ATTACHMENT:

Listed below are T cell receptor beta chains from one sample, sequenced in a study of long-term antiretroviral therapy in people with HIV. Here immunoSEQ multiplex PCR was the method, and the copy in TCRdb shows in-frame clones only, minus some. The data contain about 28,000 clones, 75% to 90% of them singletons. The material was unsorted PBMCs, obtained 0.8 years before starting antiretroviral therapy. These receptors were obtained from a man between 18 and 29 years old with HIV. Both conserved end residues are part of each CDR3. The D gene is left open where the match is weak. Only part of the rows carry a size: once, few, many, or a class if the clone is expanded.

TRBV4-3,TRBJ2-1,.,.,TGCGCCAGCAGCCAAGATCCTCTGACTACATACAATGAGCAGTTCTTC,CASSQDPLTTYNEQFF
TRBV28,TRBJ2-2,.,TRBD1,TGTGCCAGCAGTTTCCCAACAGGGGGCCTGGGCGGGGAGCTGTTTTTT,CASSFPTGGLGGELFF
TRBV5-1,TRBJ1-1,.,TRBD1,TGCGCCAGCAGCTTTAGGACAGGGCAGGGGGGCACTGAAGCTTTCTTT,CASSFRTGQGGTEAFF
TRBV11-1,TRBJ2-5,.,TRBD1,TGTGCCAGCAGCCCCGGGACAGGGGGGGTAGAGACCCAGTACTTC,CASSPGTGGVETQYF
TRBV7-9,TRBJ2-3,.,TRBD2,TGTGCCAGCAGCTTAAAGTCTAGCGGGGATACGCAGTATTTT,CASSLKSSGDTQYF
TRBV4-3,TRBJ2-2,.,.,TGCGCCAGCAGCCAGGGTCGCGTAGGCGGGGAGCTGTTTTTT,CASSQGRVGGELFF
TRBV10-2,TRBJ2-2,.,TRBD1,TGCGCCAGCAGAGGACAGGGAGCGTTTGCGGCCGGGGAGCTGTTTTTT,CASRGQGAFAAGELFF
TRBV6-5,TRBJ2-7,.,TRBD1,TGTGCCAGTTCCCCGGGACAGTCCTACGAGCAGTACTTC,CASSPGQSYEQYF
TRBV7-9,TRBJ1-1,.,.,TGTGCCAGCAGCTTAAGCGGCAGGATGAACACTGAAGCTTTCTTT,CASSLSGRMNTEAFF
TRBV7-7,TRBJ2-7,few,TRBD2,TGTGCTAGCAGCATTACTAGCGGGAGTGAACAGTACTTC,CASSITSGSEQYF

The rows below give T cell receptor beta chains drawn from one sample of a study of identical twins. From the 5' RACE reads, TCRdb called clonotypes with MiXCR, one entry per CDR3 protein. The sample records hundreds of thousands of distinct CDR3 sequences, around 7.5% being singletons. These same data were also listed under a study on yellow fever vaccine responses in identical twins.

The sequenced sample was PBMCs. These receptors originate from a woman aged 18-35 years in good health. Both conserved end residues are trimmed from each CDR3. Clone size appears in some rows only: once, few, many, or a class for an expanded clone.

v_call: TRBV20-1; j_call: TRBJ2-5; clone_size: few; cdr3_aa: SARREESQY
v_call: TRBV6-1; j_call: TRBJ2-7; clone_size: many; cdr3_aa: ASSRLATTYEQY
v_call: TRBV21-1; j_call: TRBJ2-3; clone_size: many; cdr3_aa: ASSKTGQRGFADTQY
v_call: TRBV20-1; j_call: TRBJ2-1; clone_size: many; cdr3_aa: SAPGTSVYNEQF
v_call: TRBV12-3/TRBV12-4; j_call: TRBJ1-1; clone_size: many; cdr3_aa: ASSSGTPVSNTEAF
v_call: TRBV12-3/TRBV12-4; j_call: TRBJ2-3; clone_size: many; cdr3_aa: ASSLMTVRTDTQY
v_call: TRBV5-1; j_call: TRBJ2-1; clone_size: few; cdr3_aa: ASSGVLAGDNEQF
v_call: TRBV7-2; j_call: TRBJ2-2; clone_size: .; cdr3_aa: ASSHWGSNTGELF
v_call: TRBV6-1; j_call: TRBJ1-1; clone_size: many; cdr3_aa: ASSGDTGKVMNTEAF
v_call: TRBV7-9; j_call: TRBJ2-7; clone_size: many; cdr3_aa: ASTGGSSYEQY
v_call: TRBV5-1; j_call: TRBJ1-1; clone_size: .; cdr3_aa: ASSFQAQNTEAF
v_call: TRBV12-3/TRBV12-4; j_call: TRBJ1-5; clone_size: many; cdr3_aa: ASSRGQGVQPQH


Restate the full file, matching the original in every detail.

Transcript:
Listed below are T cell receptor beta chains from one sample, sequenced in a study of long-term antiretroviral therapy in people with HIV. Here immunoSEQ multiplex PCR was the method, and the copy in TCRdb shows in-frame clones only, minus some. The data contain about 28,000 clones, 75% to 90% of them singletons. The material was unsorted PBMCs, obtained 0.8 years before starting antiretroviral therapy. These receptors were obtained from a man between 18 and 29 years old with HIV. Both conserved end residues are part of each CDR3. The D gene is left open where the match is weak. Only part of the rows carry a size: once, few, many, or a class if the clone is expanded.

TRBV4-3,TRBJ2-1,.,.,TGCGCCAGCAGCCAAGATCCTCTGACTACATACAATGAGCAGTTCTTC,CASSQDPLTTYNEQFF
TRBV28,TRBJ2-2,.,TRBD1,TGTGCCAGCAGTTTCCCAACAGGGGGCCTGGGCGGGGAGCTGTTTTTT,CASSFPTGGLGGELFF
TRBV5-1,TRBJ1-1,.,TRBD1,TGCGCCAGCAGCTTTAGGACAGGGCAGGGGGGCACTGAAGCTTTCTTT,CASSFRTGQGGTEAFF
TRBV11-1,TRBJ2-5,.,TRBD1,TGTGCCAGCAGCCCCGGGACAGGGGGGGTAGAGACCCAGTACTTC,CASSPGTGGVETQYF
TRBV7-9,TRBJ2-3,.,TRBD2,TGTGCCAGCAGCTTAAAGTCTAGCGGGGATACGCAGTATTTT,CASSLKSSGDTQYF
TRBV4-3,TRBJ2-2,.,.,TGCGCCAGCAGCCAGGGTCGCGTAGGCGGGGAGCTGTTTTTT,CASSQGRVGGELFF
TRBV10-2,TRBJ2-2,.,TRBD1,TGCGCCAGCAGAGGACAGGGAGCGTTTGCGGCCGGGGAGCTGTTTTTT,CASRGQGAFAAGELFF
TRBV6-5,TRBJ2-7,.,TRBD1,TGTGCCAGTTCCCCGGGACAGTCCTACGAGCAGTACTTC,CASSPGQSYEQYF
TRBV7-9,TRBJ1-1,.,.,TGTGCCAGCAGCTTAAGCGGCAGGATGAACACTGAAGCTTTCTTT,CASSLSGRMNTEAFF
TRBV7-7,TRBJ2-7,few,TRBD2,TGTGCTAGCAGCATTACTAGCGGGAGTGAACAGTACTTC,CASSITSGSEQYF

The rows below give T cell receptor beta chains drawn from one sample of a study of identical twins. From the 5' RACE reads, TCRdb called clonotypes with MiXCR, one entry per CDR3 protein. The sample records hundreds of thousands of distinct CDR3 sequences, around 7.5% being singletons. These same data were also listed under a study on yellow fever vaccine responses in identical twins.

The sequenced sample was PBMCs. These receptors originate from a woman aged 18-35 years in good health. Both conserved end residues are trimmed from each CDR3. Clone size appears in some rows only: once, few, many, or a class for an expanded clone.

v_call: TRBV20-1; j_call: TRBJ2-5; clone_size: few; cdr3_aa: SARREESQY
v_call: TRBV6-1; j_call: TRBJ2-7; clone_size: many; cdr3_aa: ASSRLATTYEQY
v_call: TRBV21-1; j_call: TRBJ2-3; clone_size: many; cdr3_aa: ASSKTGQRGFADTQY
v_call: TRBV20-1; j_call: TRBJ2-1; clone_size: many; cdr3_aa: SAPGTSVYNEQF
v_call: TRBV12-3/TRBV12-4; j_call: TRBJ1-1; clone_size: many; cdr3_aa: ASSSGTPVSNTEAF
v_call: TRBV12-3/TRBV12-4; j_call: TRBJ2-3; clone_size: many; cdr3_aa: ASSLMTVRTDTQY
v_call: TRBV5-1; j_call: TRBJ2-1; clone_size: few; cdr3_aa: ASSGVLAGDNEQF
v_call: TRBV7-2; j_call: TRBJ2-2; clone_size: .; cdr3_aa: ASSHWGSNTGELF
v_call: TRBV6-1; j_call: TRBJ1-1; clone_size: many; cdr3_aa: ASSGDTGKVMNTEAF
v_call: TRBV7-9; j_call: TRBJ2-7; clone_size: many; cdr3_aa: ASTGGSSYEQY
v_call: TRBV5-1; j_call: TRBJ1-1; clone_size: .; cdr3_aa: ASSFQAQNTEAF
v_call: TRBV12-3/TRBV12-4; j_call: TRBJ1-5; clone_size: many; cdr3_aa: ASSRGQGVQPQH